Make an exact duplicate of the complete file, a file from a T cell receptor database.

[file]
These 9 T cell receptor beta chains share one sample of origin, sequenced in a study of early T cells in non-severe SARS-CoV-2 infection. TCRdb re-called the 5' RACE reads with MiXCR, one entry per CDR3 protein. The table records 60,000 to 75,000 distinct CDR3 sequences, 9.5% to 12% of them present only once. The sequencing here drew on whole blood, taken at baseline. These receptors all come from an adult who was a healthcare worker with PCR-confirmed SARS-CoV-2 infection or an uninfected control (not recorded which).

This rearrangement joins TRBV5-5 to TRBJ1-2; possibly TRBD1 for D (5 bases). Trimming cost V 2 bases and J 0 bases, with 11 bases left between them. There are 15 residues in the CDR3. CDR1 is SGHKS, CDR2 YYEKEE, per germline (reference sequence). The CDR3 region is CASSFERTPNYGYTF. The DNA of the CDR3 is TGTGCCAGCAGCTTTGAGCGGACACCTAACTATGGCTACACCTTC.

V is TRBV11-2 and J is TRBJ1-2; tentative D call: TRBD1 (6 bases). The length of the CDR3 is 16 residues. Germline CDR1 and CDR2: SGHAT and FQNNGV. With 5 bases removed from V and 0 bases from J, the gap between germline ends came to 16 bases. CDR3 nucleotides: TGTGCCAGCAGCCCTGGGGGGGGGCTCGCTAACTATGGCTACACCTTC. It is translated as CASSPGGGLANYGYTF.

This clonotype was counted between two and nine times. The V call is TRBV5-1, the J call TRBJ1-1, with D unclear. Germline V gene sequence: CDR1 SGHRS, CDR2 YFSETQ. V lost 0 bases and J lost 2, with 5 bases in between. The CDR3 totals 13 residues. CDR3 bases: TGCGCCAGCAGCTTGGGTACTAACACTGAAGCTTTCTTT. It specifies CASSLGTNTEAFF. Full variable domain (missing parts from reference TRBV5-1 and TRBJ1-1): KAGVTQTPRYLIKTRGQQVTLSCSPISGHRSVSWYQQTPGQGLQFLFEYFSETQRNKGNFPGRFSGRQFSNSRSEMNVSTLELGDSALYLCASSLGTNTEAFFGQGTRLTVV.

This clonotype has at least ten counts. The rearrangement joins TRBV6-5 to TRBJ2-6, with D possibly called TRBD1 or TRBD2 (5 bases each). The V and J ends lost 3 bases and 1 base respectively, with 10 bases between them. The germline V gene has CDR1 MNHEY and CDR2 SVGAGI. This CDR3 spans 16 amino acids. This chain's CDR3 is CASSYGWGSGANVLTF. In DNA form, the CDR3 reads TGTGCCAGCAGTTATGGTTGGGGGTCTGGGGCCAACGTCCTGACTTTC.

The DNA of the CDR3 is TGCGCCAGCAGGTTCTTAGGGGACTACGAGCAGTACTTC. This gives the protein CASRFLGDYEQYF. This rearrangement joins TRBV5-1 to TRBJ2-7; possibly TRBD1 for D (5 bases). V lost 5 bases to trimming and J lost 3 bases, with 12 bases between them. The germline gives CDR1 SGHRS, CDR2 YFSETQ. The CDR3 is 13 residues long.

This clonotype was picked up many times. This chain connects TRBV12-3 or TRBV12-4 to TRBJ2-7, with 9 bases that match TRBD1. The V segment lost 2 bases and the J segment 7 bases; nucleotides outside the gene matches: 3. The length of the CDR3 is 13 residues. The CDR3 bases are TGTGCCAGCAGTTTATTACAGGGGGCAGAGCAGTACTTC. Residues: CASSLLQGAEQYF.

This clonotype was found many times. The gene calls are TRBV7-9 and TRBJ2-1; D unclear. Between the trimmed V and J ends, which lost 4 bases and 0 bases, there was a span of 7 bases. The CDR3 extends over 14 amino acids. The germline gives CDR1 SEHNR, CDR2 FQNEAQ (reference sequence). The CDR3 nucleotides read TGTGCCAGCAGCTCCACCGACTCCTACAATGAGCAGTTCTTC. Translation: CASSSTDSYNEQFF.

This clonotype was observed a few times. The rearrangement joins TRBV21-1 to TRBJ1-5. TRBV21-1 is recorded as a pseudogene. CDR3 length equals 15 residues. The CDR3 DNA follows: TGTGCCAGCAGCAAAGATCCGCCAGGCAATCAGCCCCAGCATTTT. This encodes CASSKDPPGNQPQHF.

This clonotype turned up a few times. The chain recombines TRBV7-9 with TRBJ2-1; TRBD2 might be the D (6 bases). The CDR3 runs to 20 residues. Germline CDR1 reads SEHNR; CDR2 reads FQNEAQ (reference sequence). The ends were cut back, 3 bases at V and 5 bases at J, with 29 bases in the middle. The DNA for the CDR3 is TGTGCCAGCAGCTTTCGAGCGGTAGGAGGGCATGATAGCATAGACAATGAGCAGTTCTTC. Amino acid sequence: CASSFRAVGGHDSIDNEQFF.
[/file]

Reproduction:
These 9 T cell receptor beta chains share one sample of origin, sequenced in a study of early T cells in non-severe SARS-CoV-2 infection. TCRdb re-called the 5' RACE reads with MiXCR, one entry per CDR3 protein. The table records 60,000 to 75,000 distinct CDR3 sequences, 9.5% to 12% of them present only once. The sequencing here drew on whole blood, taken at baseline. These receptors all come from an adult who was a healthcare worker with PCR-confirmed SARS-CoV-2 infection or an uninfected control (not recorded which).

This rearrangement joins TRBV5-5 to TRBJ1-2; possibly TRBD1 for D (5 bases). Trimming cost V 2 bases and J 0 bases, with 11 bases left between them. There are 15 residues in the CDR3. CDR1 is SGHKS, CDR2 YYEKEE, per germline (reference sequence). The CDR3 region is CASSFERTPNYGYTF. The DNA of the CDR3 is TGTGCCAGCAGCTTTGAGCGGACACCTAACTATGGCTACACCTTC.

V is TRBV11-2 and J is TRBJ1-2; tentative D call: TRBD1 (6 bases). The length of the CDR3 is 16 residues. Germline CDR1 and CDR2: SGHAT and FQNNGV. With 5 bases removed from V and 0 bases from J, the gap between germline ends came to 16 bases. CDR3 nucleotides: TGTGCCAGCAGCCCTGGGGGGGGGCTCGCTAACTATGGCTACACCTTC. It is translated as CASSPGGGLANYGYTF.

This clonotype was counted between two and nine times. The V call is TRBV5-1, the J call TRBJ1-1, with D unclear. Germline V gene sequence: CDR1 SGHRS, CDR2 YFSETQ. V lost 0 bases and J lost 2, with 5 bases in between. The CDR3 totals 13 residues. CDR3 bases: TGCGCCAGCAGCTTGGGTACTAACACTGAAGCTTTCTTT. It specifies CASSLGTNTEAFF. Full variable domain (missing parts from reference TRBV5-1 and TRBJ1-1): KAGVTQTPRYLIKTRGQQVTLSCSPISGHRSVSWYQQTPGQGLQFLFEYFSETQRNKGNFPGRFSGRQFSNSRSEMNVSTLELGDSALYLCASSLGTNTEAFFGQGTRLTVV.

This clonotype has at least ten counts. The rearrangement joins TRBV6-5 to TRBJ2-6, with D possibly called TRBD1 or TRBD2 (5 bases each). The V and J ends lost 3 bases and 1 base respectively, with 10 bases between them. The germline V gene has CDR1 MNHEY and CDR2 SVGAGI. This CDR3 spans 16 amino acids. This chain's CDR3 is CASSYGWGSGANVLTF. In DNA form, the CDR3 reads TGTGCCAGCAGTTATGGTTGGGGGTCTGGGGCCAACGTCCTGACTTTC.

The DNA of the CDR3 is TGCGCCAGCAGGTTCTTAGGGGACTACGAGCAGTACTTC. This gives the protein CASRFLGDYEQYF. This rearrangement joins TRBV5-1 to TRBJ2-7; possibly TRBD1 for D (5 bases). V lost 5 bases to trimming and J lost 3 bases, with 12 bases between them. The germline gives CDR1 SGHRS, CDR2 YFSETQ. The CDR3 is 13 residues long.

This clonotype was picked up many times. This chain connects TRBV12-3 or TRBV12-4 to TRBJ2-7, with 9 bases that match TRBD1. The V segment lost 2 bases and the J segment 7 bases; nucleotides outside the gene matches: 3. The length of the CDR3 is 13 residues. The CDR3 bases are TGTGCCAGCAGTTTATTACAGGGGGCAGAGCAGTACTTC. Residues: CASSLLQGAEQYF.

This clonotype was found many times. The gene calls are TRBV7-9 and TRBJ2-1; D unclear. Between the trimmed V and J ends, which lost 4 bases and 0 bases, there was a span of 7 bases. The CDR3 extends over 14 amino acids. The germline gives CDR1 SEHNR, CDR2 FQNEAQ (reference sequence). The CDR3 nucleotides read TGTGCCAGCAGCTCCACCGACTCCTACAATGAGCAGTTCTTC. Translation: CASSSTDSYNEQFF.

This clonotype was observed a few times. The rearrangement joins TRBV21-1 to TRBJ1-5. TRBV21-1 is recorded as a pseudogene. CDR3 length equals 15 residues. The CDR3 DNA follows: TGTGCCAGCAGCAAAGATCCGCCAGGCAATCAGCCCCAGCATTTT. This encodes CASSKDPPGNQPQHF.

This clonotype turned up a few times. The chain recombines TRBV7-9 with TRBJ2-1; TRBD2 might be the D (6 bases). The CDR3 runs to 20 residues. Germline CDR1 reads SEHNR; CDR2 reads FQNEAQ (reference sequence). The ends were cut back, 3 bases at V and 5 bases at J, with 29 bases in the middle. The DNA for the CDR3 is TGTGCCAGCAGCTTTCGAGCGGTAGGAGGGCATGATAGCATAGACAATGAGCAGTTCTTC. Amino acid sequence: CASSFRAVGGHDSIDNEQFF.